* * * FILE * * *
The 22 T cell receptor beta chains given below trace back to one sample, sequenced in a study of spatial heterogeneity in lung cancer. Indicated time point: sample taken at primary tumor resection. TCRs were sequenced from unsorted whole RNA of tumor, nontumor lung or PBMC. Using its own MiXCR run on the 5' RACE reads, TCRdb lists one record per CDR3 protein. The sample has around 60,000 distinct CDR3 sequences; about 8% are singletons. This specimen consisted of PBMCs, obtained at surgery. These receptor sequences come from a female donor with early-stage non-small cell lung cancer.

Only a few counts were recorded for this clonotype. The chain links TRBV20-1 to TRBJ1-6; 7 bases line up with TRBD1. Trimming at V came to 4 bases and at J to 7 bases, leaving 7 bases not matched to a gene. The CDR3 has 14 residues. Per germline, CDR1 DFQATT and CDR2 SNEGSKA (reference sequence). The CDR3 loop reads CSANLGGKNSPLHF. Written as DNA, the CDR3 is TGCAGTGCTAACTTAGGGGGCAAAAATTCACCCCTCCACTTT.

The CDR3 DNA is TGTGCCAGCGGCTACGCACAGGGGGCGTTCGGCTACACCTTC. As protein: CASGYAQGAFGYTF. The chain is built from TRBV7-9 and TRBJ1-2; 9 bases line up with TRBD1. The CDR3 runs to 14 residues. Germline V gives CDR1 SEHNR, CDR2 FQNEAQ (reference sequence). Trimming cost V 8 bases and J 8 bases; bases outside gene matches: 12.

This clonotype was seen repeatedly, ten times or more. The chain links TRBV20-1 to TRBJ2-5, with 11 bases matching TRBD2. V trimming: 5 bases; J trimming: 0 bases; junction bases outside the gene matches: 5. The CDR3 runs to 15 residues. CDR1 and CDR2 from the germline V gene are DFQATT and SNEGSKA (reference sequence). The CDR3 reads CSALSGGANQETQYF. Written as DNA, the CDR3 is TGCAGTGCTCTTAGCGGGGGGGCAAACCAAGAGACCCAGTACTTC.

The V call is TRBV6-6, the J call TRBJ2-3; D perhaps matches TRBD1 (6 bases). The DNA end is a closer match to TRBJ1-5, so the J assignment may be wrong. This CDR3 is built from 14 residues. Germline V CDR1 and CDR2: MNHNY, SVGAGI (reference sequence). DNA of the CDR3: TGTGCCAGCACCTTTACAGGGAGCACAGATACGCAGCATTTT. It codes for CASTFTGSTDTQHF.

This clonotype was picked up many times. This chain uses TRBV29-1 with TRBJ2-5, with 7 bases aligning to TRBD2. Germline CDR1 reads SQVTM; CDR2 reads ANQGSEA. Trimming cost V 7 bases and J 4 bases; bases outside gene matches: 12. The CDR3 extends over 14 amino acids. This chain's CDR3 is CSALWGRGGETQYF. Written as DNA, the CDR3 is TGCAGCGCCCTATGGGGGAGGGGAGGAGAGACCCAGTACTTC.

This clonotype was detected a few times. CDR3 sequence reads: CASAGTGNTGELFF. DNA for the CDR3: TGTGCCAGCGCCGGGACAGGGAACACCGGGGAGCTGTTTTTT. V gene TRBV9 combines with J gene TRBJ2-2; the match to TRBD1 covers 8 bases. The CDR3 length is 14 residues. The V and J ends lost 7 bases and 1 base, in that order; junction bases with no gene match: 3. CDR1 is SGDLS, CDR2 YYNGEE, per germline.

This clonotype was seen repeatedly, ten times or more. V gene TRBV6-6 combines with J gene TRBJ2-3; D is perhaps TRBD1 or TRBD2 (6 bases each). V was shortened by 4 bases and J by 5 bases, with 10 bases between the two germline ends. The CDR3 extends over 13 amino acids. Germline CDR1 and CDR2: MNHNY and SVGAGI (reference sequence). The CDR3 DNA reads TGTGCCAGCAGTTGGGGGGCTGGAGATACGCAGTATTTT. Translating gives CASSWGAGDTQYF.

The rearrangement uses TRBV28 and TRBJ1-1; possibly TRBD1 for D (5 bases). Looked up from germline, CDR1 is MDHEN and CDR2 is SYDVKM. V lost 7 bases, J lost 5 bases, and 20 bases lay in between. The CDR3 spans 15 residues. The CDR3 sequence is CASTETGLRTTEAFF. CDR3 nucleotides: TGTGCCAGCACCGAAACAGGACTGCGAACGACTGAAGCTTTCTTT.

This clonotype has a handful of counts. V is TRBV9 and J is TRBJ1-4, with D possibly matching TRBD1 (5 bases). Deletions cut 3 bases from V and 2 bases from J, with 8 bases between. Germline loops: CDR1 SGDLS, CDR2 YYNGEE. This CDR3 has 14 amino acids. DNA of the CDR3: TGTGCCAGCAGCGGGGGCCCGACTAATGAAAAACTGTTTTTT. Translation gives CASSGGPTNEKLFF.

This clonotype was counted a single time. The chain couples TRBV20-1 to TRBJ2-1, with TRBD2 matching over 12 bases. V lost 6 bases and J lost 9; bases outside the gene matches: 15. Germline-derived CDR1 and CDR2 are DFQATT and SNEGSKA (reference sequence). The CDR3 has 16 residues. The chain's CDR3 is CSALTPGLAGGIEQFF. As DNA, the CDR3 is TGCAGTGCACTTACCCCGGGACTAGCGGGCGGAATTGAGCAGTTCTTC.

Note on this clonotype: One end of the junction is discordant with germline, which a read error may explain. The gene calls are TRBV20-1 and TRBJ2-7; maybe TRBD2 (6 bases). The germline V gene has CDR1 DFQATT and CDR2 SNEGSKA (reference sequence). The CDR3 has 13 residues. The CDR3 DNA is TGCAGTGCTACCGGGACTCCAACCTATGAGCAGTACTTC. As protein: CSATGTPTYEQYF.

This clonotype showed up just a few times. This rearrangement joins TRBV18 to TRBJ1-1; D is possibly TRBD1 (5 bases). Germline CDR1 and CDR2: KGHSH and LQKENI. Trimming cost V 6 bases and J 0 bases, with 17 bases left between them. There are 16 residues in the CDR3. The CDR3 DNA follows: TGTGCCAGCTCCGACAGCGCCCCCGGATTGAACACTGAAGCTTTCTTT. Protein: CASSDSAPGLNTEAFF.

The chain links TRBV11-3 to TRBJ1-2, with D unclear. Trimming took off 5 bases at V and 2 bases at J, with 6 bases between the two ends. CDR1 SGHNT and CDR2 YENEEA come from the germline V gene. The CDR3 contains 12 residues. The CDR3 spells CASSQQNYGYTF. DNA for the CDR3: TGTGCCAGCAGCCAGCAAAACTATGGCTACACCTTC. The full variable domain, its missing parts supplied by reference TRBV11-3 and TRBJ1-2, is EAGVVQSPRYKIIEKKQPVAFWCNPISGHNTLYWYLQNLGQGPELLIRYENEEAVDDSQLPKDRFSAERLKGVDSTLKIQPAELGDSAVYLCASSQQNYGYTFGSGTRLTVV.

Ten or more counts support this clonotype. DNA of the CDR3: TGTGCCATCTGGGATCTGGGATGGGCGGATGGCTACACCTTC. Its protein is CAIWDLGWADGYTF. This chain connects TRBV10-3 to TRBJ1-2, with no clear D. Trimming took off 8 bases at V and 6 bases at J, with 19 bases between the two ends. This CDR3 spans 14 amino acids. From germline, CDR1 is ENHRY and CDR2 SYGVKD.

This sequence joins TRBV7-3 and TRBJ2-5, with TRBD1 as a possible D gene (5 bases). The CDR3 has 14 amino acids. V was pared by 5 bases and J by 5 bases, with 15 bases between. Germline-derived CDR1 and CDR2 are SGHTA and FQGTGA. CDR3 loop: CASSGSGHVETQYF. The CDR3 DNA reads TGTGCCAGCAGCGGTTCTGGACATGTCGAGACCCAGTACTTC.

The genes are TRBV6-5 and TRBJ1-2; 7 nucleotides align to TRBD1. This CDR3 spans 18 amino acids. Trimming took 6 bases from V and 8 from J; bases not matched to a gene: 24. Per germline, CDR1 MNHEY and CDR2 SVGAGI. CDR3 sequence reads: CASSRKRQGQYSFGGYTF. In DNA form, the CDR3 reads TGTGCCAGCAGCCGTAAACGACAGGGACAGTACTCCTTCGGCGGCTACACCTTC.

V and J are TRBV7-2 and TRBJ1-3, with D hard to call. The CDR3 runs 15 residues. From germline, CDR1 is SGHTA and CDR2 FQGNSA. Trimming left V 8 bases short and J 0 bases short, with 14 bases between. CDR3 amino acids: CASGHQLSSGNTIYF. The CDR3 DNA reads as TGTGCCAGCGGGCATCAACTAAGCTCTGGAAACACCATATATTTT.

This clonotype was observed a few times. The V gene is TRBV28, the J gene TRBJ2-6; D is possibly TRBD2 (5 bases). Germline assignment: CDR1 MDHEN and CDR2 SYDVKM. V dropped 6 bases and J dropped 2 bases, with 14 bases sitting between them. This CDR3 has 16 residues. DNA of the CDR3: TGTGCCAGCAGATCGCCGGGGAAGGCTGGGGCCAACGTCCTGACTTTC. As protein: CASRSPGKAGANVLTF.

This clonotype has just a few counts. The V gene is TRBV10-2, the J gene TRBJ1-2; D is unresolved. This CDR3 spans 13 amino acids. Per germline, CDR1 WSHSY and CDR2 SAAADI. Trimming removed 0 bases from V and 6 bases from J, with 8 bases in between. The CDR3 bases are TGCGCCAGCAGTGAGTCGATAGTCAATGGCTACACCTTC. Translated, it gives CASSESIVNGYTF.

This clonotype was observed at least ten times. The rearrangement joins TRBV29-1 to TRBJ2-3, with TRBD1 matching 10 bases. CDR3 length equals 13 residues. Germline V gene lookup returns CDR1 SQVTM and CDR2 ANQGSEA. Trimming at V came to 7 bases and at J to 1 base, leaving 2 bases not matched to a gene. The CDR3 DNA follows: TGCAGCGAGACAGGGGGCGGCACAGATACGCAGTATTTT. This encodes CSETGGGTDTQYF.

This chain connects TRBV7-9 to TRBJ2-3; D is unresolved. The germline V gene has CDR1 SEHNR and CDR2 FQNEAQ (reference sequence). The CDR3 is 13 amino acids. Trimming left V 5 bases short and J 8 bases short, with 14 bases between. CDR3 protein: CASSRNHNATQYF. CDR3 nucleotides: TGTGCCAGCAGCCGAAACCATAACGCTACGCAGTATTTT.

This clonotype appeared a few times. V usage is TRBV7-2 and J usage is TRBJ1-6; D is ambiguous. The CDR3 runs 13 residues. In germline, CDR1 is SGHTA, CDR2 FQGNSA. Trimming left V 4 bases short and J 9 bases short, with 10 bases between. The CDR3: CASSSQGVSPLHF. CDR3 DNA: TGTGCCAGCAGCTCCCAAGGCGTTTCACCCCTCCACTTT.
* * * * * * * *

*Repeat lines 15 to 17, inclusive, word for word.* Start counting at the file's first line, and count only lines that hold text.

Ten or more counts support this clonotype. DNA of the CDR3: TGTGCCATCTGGGATCTGGGATGGGCGGATGGCTACACCTTC. Its protein is CAIWDLGWADGYTF. This chain connects TRBV10-3 to TRBJ1-2, with no clear D. Trimming took off 8 bases at V and 6 bases at J, with 19 bases between the two ends. This CDR3 spans 14 amino acids. From germline, CDR1 is ENHRY and CDR2 SYGVKD.

This sequence joins TRBV7-3 and TRBJ2-5, with TRBD1 as a possible D gene (5 bases). The CDR3 has 14 amino acids. V was pared by 5 bases and J by 5 bases, with 15 bases between. Germline-derived CDR1 and CDR2 are SGHTA and FQGTGA. CDR3 loop: CASSGSGHVETQYF. The CDR3 DNA reads TGTGCCAGCAGCGGTTCTGGACATGTCGAGACCCAGTACTTC.

The genes are TRBV6-5 and TRBJ1-2; 7 nucleotides align to TRBD1. This CDR3 spans 18 amino acids. Trimming took 6 bases from V and 8 from J; bases not matched to a gene: 24. Per germline, CDR1 MNHEY and CDR2 SVGAGI. CDR3 sequence reads: CASSRKRQGQYSFGGYTF. In DNA form, the CDR3 reads TGTGCCAGCAGCCGTAAACGACAGGGACAGTACTCCTTCGGCGGCTACACCTTC.